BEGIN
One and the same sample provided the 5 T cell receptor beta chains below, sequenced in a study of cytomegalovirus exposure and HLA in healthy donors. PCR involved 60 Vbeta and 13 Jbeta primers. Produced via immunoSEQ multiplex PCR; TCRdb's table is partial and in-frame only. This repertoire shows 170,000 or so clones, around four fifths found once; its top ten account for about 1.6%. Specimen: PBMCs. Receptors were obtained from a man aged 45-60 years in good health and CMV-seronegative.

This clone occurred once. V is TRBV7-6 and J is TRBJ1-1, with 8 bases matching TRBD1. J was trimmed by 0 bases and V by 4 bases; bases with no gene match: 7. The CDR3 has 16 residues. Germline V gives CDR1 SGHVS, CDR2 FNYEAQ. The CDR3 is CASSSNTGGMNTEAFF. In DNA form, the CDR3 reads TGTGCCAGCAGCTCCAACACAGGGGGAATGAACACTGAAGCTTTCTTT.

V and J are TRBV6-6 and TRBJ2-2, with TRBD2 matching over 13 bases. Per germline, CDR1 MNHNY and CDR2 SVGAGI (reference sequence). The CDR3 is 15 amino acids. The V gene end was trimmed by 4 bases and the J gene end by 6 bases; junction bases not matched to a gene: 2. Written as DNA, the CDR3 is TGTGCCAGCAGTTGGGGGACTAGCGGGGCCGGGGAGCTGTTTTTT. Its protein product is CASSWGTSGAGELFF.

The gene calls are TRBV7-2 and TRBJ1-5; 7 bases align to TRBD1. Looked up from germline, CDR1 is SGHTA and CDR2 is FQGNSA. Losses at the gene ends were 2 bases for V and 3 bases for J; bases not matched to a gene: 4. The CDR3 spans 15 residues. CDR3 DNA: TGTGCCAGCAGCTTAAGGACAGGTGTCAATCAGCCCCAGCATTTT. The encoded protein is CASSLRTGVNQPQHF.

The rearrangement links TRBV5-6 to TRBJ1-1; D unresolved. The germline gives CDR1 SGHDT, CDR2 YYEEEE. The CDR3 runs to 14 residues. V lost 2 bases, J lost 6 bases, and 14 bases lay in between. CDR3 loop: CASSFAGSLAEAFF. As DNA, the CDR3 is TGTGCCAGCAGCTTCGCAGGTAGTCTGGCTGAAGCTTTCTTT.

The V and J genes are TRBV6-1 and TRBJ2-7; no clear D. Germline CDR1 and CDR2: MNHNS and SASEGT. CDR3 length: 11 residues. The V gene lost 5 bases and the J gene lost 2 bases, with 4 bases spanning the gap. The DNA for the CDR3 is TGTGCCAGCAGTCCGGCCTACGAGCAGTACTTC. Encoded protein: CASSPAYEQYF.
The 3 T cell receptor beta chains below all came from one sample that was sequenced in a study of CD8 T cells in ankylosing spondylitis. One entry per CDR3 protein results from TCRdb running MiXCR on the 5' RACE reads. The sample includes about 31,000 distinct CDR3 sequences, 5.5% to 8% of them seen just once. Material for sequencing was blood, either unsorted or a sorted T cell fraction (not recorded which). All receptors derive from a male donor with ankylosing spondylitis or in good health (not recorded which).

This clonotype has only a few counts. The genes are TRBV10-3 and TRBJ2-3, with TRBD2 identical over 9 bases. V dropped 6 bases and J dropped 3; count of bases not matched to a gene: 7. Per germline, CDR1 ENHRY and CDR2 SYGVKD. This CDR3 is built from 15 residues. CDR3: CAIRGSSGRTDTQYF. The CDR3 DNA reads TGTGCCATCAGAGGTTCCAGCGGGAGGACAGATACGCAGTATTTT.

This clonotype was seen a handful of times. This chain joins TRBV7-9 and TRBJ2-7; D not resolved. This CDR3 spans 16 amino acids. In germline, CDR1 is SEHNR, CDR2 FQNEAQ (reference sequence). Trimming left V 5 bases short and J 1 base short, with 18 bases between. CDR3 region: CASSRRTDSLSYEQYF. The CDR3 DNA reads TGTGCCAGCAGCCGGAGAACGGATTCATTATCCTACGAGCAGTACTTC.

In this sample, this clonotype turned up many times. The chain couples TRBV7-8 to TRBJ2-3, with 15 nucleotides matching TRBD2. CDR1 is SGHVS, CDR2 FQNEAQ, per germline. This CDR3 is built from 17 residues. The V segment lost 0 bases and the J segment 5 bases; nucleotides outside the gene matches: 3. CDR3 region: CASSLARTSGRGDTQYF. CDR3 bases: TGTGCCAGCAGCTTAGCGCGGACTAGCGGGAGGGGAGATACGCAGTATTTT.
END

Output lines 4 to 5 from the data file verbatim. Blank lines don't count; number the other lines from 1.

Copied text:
The gene calls are TRBV7-2 and TRBJ1-5; 7 bases align to TRBD1. Looked up from germline, CDR1 is SGHTA and CDR2 is FQGNSA. Losses at the gene ends were 2 bases for V and 3 bases for J; bases not matched to a gene: 4. The CDR3 spans 15 residues. CDR3 DNA: TGTGCCAGCAGCTTAAGGACAGGTGTCAATCAGCCCCAGCATTTT. The encoded protein is CASSLRTGVNQPQHF.

The rearrangement links TRBV5-6 to TRBJ1-1; D unresolved. The germline gives CDR1 SGHDT, CDR2 YYEEEE. The CDR3 runs to 14 residues. V lost 2 bases, J lost 6 bases, and 14 bases lay in between. CDR3 loop: CASSFAGSLAEAFF. As DNA, the CDR3 is TGTGCCAGCAGCTTCGCAGGTAGTCTGGCTGAAGCTTTCTTT.